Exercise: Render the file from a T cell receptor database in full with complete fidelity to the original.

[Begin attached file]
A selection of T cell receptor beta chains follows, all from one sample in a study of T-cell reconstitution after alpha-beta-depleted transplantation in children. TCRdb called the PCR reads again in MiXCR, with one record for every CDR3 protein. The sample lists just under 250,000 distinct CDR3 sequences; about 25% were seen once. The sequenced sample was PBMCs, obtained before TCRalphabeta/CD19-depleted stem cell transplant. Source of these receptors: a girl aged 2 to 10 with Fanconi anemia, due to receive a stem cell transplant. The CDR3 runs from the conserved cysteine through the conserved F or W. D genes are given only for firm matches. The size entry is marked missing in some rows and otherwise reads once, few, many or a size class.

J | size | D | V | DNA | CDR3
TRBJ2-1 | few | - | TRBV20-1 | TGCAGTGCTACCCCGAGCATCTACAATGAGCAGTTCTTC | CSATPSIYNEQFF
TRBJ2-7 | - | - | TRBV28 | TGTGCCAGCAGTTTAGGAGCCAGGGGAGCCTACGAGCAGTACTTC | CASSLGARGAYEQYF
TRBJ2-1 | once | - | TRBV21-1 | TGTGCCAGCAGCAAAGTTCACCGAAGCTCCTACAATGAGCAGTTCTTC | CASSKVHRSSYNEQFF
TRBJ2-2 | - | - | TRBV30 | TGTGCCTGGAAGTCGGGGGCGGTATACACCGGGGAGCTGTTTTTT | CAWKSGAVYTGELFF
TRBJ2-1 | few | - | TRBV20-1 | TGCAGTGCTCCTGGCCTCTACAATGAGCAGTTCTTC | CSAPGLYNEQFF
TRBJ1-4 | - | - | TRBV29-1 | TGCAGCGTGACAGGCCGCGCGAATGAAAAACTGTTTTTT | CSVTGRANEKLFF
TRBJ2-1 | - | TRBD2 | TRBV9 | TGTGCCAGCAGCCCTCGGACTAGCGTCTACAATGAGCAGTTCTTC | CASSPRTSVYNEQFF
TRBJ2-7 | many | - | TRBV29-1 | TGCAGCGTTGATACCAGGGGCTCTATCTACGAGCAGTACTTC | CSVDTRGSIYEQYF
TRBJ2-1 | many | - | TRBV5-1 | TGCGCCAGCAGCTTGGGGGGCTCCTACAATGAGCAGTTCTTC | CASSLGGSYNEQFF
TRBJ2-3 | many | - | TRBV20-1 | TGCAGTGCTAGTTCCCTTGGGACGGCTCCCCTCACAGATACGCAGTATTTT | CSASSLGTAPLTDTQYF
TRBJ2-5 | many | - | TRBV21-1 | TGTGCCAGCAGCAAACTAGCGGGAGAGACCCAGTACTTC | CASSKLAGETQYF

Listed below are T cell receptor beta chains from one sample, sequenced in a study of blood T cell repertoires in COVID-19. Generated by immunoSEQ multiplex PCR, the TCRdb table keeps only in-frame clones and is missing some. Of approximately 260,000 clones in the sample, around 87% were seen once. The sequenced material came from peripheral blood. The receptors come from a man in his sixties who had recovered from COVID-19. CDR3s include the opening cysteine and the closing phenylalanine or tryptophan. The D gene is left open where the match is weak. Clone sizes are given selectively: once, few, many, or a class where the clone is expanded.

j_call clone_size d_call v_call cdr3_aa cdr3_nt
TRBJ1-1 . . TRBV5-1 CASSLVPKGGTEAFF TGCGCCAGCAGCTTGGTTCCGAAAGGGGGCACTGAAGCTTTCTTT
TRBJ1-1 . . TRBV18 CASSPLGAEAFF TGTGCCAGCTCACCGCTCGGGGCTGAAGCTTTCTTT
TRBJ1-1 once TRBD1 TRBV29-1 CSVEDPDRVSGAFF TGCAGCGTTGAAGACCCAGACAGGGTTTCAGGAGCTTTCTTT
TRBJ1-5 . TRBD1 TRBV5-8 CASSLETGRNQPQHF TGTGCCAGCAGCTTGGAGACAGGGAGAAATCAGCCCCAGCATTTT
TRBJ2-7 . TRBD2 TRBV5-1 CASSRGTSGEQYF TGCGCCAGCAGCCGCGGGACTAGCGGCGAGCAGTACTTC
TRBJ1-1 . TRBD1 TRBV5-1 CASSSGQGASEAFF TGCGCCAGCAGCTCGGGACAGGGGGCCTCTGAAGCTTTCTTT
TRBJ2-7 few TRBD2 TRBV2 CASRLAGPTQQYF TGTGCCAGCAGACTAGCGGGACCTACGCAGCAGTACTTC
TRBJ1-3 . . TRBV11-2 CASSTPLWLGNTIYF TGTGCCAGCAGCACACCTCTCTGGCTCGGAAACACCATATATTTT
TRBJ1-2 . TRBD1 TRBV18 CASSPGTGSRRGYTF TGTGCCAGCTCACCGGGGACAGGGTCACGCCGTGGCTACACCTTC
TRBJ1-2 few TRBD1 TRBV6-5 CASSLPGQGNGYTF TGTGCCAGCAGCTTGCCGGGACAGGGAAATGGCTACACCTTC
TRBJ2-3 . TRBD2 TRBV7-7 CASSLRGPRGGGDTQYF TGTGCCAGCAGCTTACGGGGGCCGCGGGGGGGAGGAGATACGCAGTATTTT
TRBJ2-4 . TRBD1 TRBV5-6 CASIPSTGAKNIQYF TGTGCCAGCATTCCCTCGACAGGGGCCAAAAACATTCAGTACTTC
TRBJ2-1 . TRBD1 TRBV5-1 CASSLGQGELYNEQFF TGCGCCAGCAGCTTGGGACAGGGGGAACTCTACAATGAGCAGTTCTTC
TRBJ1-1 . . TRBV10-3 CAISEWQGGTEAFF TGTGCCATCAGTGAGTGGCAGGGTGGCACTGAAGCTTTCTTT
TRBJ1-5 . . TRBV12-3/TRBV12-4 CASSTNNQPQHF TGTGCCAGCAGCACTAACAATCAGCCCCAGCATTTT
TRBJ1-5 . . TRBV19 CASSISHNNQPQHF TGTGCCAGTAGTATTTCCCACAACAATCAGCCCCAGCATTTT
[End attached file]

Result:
A selection of T cell receptor beta chains follows, all from one sample in a study of T-cell reconstitution after alpha-beta-depleted transplantation in children. TCRdb called the PCR reads again in MiXCR, with one record for every CDR3 protein. The sample lists just under 250,000 distinct CDR3 sequences; about 25% were seen once. The sequenced sample was PBMCs, obtained before TCRalphabeta/CD19-depleted stem cell transplant. Source of these receptors: a girl aged 2 to 10 with Fanconi anemia, due to receive a stem cell transplant. The CDR3 runs from the conserved cysteine through the conserved F or W. D genes are given only for firm matches. The size entry is marked missing in some rows and otherwise reads once, few, many or a size class.

J | size | D | V | DNA | CDR3
TRBJ2-1 | few | - | TRBV20-1 | TGCAGTGCTACCCCGAGCATCTACAATGAGCAGTTCTTC | CSATPSIYNEQFF
TRBJ2-7 | - | - | TRBV28 | TGTGCCAGCAGTTTAGGAGCCAGGGGAGCCTACGAGCAGTACTTC | CASSLGARGAYEQYF
TRBJ2-1 | once | - | TRBV21-1 | TGTGCCAGCAGCAAAGTTCACCGAAGCTCCTACAATGAGCAGTTCTTC | CASSKVHRSSYNEQFF
TRBJ2-2 | - | - | TRBV30 | TGTGCCTGGAAGTCGGGGGCGGTATACACCGGGGAGCTGTTTTTT | CAWKSGAVYTGELFF
TRBJ2-1 | few | - | TRBV20-1 | TGCAGTGCTCCTGGCCTCTACAATGAGCAGTTCTTC | CSAPGLYNEQFF
TRBJ1-4 | - | - | TRBV29-1 | TGCAGCGTGACAGGCCGCGCGAATGAAAAACTGTTTTTT | CSVTGRANEKLFF
TRBJ2-1 | - | TRBD2 | TRBV9 | TGTGCCAGCAGCCCTCGGACTAGCGTCTACAATGAGCAGTTCTTC | CASSPRTSVYNEQFF
TRBJ2-7 | many | - | TRBV29-1 | TGCAGCGTTGATACCAGGGGCTCTATCTACGAGCAGTACTTC | CSVDTRGSIYEQYF
TRBJ2-1 | many | - | TRBV5-1 | TGCGCCAGCAGCTTGGGGGGCTCCTACAATGAGCAGTTCTTC | CASSLGGSYNEQFF
TRBJ2-3 | many | - | TRBV20-1 | TGCAGTGCTAGTTCCCTTGGGACGGCTCCCCTCACAGATACGCAGTATTTT | CSASSLGTAPLTDTQYF
TRBJ2-5 | many | - | TRBV21-1 | TGTGCCAGCAGCAAACTAGCGGGAGAGACCCAGTACTTC | CASSKLAGETQYF

Listed below are T cell receptor beta chains from one sample, sequenced in a study of blood T cell repertoires in COVID-19. Generated by immunoSEQ multiplex PCR, the TCRdb table keeps only in-frame clones and is missing some. Of approximately 260,000 clones in the sample, around 87% were seen once. The sequenced material came from peripheral blood. The receptors come from a man in his sixties who had recovered from COVID-19. CDR3s include the opening cysteine and the closing phenylalanine or tryptophan. The D gene is left open where the match is weak. Clone sizes are given selectively: once, few, many, or a class where the clone is expanded.

j_call clone_size d_call v_call cdr3_aa cdr3_nt
TRBJ1-1 . . TRBV5-1 CASSLVPKGGTEAFF TGCGCCAGCAGCTTGGTTCCGAAAGGGGGCACTGAAGCTTTCTTT
TRBJ1-1 . . TRBV18 CASSPLGAEAFF TGTGCCAGCTCACCGCTCGGGGCTGAAGCTTTCTTT
TRBJ1-1 once TRBD1 TRBV29-1 CSVEDPDRVSGAFF TGCAGCGTTGAAGACCCAGACAGGGTTTCAGGAGCTTTCTTT
TRBJ1-5 . TRBD1 TRBV5-8 CASSLETGRNQPQHF TGTGCCAGCAGCTTGGAGACAGGGAGAAATCAGCCCCAGCATTTT
TRBJ2-7 . TRBD2 TRBV5-1 CASSRGTSGEQYF TGCGCCAGCAGCCGCGGGACTAGCGGCGAGCAGTACTTC
TRBJ1-1 . TRBD1 TRBV5-1 CASSSGQGASEAFF TGCGCCAGCAGCTCGGGACAGGGGGCCTCTGAAGCTTTCTTT
TRBJ2-7 few TRBD2 TRBV2 CASRLAGPTQQYF TGTGCCAGCAGACTAGCGGGACCTACGCAGCAGTACTTC
TRBJ1-3 . . TRBV11-2 CASSTPLWLGNTIYF TGTGCCAGCAGCACACCTCTCTGGCTCGGAAACACCATATATTTT
TRBJ1-2 . TRBD1 TRBV18 CASSPGTGSRRGYTF TGTGCCAGCTCACCGGGGACAGGGTCACGCCGTGGCTACACCTTC
TRBJ1-2 few TRBD1 TRBV6-5 CASSLPGQGNGYTF TGTGCCAGCAGCTTGCCGGGACAGGGAAATGGCTACACCTTC
TRBJ2-3 . TRBD2 TRBV7-7 CASSLRGPRGGGDTQYF TGTGCCAGCAGCTTACGGGGGCCGCGGGGGGGAGGAGATACGCAGTATTTT
TRBJ2-4 . TRBD1 TRBV5-6 CASIPSTGAKNIQYF TGTGCCAGCATTCCCTCGACAGGGGCCAAAAACATTCAGTACTTC
TRBJ2-1 . TRBD1 TRBV5-1 CASSLGQGELYNEQFF TGCGCCAGCAGCTTGGGACAGGGGGAACTCTACAATGAGCAGTTCTTC
TRBJ1-1 . . TRBV10-3 CAISEWQGGTEAFF TGTGCCATCAGTGAGTGGCAGGGTGGCACTGAAGCTTTCTTT
TRBJ1-5 . . TRBV12-3/TRBV12-4 CASSTNNQPQHF TGTGCCAGCAGCACTAACAATCAGCCCCAGCATTTT
TRBJ1-5 . . TRBV19 CASSISHNNQPQHF TGTGCCAGTAGTATTTCCCACAACAATCAGCCCCAGCATTTT